One way of summarizing the characteristics of a given language, as well as to compare one language to another, is the index of synthesis: a measure of the degree of synthesis - the process of combining multiple units of meaning into smaller numbers of words - in a language. Thus, in other words, the index of synthesis is a measure of how much information is contained in each word.
The index of synthesis ranges from isolating to synthetic. Isolating languages contain exactly one unit of meaning per word, and adding additional meaning to some word requires adding other words that modify it. On the other end, a purely synthetic language (not known to exist), would have one word for each entire sentence.
English has been changing in favor of isolation for the last couple thousand years, and Modern English is close to the isolating end of the spectrum, with many words containing single units of meaning. Off the top of my head, I'm going to say English words other than nouns, pronouns, and verbs are isolating; for example, adjectives and prepositions contain only a single unit of meaning in each word. Verbs are becoming increasingly isolating, adding auxiliary verbs to indicate additional meaning to the base verb (e.g. 'should not have seen'). Nouns are also becoming less synthetic, as there are now only two flavors of most nouns: singular objective (e.g. 'cat'), and plural objective/possessive ('cats', 'cat's', and 'cats'', which are all pronounced the same when spoken).*
The romance languages are a little more synthetic than English. Spanish, for example, maintains distinctions between singular and plural, male and female (four forms total) in both nouns and adjectives; for example, 'gordo', 'gorda', 'gordos', and 'gordas' all mean the adjective 'fat', but they indicate singular male, singular female, plural male, and plural female, respectively. Spanish also contains more information in its verbs, chiefly the animacy level and number (singular/plural) of the subject.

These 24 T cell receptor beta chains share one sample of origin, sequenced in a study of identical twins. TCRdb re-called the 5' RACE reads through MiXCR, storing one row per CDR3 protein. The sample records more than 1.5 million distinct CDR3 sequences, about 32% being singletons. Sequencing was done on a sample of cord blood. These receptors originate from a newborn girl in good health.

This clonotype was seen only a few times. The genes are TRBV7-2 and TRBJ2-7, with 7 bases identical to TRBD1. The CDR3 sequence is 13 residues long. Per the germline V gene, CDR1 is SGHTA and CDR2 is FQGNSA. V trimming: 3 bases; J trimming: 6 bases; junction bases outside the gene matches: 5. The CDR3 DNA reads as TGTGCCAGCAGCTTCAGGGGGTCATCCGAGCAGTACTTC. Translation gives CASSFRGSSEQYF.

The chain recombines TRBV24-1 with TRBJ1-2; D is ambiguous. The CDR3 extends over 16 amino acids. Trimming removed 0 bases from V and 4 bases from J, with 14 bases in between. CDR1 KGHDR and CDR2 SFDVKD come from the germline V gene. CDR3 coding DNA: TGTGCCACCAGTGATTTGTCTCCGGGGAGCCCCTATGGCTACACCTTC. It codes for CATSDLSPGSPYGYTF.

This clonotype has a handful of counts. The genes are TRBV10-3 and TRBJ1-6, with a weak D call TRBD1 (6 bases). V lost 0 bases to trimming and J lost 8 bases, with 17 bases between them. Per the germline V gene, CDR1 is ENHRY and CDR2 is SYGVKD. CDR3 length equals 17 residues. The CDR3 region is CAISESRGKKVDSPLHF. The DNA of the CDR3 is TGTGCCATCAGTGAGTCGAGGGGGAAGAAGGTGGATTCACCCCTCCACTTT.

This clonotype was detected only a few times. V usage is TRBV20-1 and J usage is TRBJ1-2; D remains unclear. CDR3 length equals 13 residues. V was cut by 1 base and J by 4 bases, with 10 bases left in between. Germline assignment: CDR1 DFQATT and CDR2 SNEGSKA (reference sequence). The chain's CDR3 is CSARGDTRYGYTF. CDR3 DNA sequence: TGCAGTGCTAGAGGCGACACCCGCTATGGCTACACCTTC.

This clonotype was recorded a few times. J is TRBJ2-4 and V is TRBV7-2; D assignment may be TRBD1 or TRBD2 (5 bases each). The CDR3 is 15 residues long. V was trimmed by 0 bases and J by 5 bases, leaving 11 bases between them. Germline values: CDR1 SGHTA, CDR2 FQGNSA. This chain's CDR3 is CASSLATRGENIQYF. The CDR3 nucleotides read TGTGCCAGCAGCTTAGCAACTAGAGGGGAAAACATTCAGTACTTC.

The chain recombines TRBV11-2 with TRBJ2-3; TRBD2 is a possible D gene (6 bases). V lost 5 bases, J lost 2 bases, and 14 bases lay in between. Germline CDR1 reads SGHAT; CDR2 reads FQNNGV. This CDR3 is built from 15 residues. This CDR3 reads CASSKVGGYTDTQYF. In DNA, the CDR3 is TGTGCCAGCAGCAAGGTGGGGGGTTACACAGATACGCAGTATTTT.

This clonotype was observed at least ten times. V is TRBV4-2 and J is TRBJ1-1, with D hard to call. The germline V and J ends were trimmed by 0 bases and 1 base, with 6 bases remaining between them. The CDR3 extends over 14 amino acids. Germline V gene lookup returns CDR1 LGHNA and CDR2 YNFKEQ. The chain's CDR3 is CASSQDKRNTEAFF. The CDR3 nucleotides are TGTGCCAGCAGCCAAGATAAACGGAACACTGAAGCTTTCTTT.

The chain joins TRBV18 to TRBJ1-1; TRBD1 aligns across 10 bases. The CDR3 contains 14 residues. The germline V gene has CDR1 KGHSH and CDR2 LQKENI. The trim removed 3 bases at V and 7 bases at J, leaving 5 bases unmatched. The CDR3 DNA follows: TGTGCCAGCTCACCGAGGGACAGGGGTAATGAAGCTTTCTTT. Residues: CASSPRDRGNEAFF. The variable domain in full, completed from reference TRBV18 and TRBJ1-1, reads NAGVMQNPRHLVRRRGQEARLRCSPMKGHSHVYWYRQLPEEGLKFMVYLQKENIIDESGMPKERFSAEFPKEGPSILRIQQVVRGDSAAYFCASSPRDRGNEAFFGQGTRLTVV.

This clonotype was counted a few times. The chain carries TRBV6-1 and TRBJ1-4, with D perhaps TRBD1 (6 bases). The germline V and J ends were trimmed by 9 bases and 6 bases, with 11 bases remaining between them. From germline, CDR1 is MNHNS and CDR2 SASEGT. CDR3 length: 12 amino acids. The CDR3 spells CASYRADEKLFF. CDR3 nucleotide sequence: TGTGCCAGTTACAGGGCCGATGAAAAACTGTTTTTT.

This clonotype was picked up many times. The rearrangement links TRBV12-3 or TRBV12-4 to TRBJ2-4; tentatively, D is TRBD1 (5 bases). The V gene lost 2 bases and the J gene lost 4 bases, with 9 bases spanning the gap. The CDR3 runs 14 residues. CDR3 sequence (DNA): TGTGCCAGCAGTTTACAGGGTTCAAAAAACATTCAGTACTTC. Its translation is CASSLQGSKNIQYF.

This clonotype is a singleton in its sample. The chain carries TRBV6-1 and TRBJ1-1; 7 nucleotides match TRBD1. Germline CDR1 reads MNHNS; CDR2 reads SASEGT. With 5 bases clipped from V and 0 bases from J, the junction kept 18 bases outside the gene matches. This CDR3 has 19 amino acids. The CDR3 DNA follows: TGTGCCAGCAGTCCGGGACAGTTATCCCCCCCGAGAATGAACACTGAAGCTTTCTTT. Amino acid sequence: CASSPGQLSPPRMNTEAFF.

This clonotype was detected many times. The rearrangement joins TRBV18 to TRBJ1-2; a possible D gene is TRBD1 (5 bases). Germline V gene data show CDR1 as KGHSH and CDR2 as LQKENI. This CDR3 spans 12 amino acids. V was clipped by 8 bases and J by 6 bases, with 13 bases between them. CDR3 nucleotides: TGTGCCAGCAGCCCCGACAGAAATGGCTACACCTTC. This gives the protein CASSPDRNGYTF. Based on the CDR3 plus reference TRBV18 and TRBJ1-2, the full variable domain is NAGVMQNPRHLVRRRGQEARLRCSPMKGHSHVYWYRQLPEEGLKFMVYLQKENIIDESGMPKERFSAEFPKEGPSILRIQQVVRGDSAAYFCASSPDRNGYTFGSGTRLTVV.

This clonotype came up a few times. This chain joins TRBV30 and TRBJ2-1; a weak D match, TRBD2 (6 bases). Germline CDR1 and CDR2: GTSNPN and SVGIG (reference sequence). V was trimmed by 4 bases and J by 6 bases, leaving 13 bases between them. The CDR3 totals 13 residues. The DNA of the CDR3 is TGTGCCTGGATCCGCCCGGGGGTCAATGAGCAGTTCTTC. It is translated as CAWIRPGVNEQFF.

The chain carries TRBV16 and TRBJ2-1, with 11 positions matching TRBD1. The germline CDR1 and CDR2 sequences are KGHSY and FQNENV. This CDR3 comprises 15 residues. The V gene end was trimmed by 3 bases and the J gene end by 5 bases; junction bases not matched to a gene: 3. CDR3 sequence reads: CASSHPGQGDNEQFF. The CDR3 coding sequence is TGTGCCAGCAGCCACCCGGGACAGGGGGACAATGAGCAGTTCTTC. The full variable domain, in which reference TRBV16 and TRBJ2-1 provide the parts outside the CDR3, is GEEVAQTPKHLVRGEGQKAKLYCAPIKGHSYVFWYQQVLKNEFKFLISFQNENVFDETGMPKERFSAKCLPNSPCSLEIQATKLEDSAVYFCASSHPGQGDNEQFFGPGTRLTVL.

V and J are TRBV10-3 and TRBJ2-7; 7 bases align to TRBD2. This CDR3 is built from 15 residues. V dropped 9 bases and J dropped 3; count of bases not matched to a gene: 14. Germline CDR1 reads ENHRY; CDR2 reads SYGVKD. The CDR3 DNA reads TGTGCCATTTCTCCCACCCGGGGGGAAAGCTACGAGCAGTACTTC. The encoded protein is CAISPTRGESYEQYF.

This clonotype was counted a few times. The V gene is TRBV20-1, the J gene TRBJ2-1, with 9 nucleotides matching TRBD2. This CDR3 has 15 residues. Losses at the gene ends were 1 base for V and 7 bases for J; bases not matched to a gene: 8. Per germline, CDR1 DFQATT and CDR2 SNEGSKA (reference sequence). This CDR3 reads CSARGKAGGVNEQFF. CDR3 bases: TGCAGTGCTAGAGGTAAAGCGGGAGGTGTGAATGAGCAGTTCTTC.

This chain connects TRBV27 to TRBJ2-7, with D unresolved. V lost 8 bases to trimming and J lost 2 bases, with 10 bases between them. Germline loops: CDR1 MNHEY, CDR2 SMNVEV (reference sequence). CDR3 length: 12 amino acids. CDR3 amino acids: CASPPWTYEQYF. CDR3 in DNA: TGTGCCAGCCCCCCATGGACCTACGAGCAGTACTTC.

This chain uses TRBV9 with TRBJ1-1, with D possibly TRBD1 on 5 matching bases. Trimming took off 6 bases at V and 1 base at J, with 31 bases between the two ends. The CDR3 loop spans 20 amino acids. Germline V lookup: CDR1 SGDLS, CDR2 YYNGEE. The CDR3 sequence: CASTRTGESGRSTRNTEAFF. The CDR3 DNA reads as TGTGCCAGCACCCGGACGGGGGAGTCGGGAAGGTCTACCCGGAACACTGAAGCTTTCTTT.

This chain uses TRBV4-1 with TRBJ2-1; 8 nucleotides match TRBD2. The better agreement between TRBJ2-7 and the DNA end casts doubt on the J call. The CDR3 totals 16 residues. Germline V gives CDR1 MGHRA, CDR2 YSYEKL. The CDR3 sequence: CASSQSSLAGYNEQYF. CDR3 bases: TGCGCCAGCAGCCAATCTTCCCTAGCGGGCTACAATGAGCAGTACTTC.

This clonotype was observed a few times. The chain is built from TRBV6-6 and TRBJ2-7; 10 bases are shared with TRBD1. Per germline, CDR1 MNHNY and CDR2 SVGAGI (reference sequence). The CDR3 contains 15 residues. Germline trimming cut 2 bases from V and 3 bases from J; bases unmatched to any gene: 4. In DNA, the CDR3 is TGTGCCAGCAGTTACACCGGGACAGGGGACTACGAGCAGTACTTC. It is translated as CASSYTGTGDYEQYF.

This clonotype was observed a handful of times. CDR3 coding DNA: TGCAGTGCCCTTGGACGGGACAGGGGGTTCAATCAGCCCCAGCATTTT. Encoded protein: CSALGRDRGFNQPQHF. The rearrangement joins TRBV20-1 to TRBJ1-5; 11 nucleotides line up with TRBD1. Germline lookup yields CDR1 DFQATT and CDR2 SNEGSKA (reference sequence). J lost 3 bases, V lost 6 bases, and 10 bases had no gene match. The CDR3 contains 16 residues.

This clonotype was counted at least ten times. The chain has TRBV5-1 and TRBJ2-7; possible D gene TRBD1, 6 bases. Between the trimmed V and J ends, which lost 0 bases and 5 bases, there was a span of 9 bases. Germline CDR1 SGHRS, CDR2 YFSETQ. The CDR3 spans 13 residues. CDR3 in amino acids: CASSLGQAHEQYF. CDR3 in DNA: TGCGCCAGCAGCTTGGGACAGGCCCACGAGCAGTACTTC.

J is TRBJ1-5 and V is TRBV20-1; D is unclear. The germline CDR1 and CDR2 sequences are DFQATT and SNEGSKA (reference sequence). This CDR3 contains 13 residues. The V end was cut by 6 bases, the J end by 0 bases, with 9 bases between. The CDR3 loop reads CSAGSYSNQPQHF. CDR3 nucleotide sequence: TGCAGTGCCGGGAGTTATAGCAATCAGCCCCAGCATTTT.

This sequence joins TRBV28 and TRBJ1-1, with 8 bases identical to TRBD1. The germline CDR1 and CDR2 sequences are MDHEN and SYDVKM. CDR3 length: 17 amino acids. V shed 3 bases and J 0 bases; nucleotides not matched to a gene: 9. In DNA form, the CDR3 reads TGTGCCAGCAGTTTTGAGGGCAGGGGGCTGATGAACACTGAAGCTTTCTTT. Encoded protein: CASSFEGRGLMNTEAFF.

Japanese is much further toward the synthetic end. In Japanese, some word types commonly undergo agglutination (agglutination and fusion are the two types of synthesis): the combining of multiple "independent" words into single words, when the context calls for it. For example, the pronoun 'watashi' ('me') can be fused with the suffix '-tachi' to form 'watashitachi' ('us'). Verbs are also fused with auxiliary verbs, commonly meaning things like the passive voice, causation, negation, or politeness; for example, the nine-syllable monstrosity 'kokoruminiawasezu' is formed from either 'kokorumi' ('trial') or 'kokorumiru' ('to test'; I'm not sure if this is the noun or verb, as they're both identical when agglutinated), 'niau' ('to suit; to match; to become; to be like'), '[sa]seru' ('cause to'), and 'zu' ('not'), from the Lord's Prayer meaning 'lead us not into temptation' (that's the popular archaic version of that line, but a more accurate Modern English version would be 'do not test us/our faith', which is closer to the Japanese version). As well, multiple types of words may be fused together, as in 'shakugan', formed from 'shaku' (this appears to be an abbreviation of 'shakuretsu', meaning 'burning') and 'gan' ('eye[s]'), from an anime called Shakugan no Shana ("Shana of the Burning Eyes").
A Turkish example from Wikipedia illustrates extreme levels of synthesis: 'Çekoslovakyalılaştıramadıklarımızdanmışsınız' (18 syllables, if I counted correctly), meaning "You are said to be one of those that we couldn't manage to convert to a Czechoslovak". Some people believe that Turkish is related to Japanese (the Altaic hypothesis), but this has not been conclusively proven.
* While English may have [sometimes large] agglutinated words such as 'antidisestablishmentarianism' (an agglutination of 'anti-', 'dis-', 'establish', '-ment', '-ary', '-an', and '-ism'), these are generally considered separate words, and so are not considered to be a synthesis of smaller words; this classification is supported by the fact that such agglutinations cannot be made freely, but must be words established through common use. In contrast, Japanese verbs may be freely agglutinated with other verbs/words that make sense (e.g. auxiliary verbs), without creating entirely new words.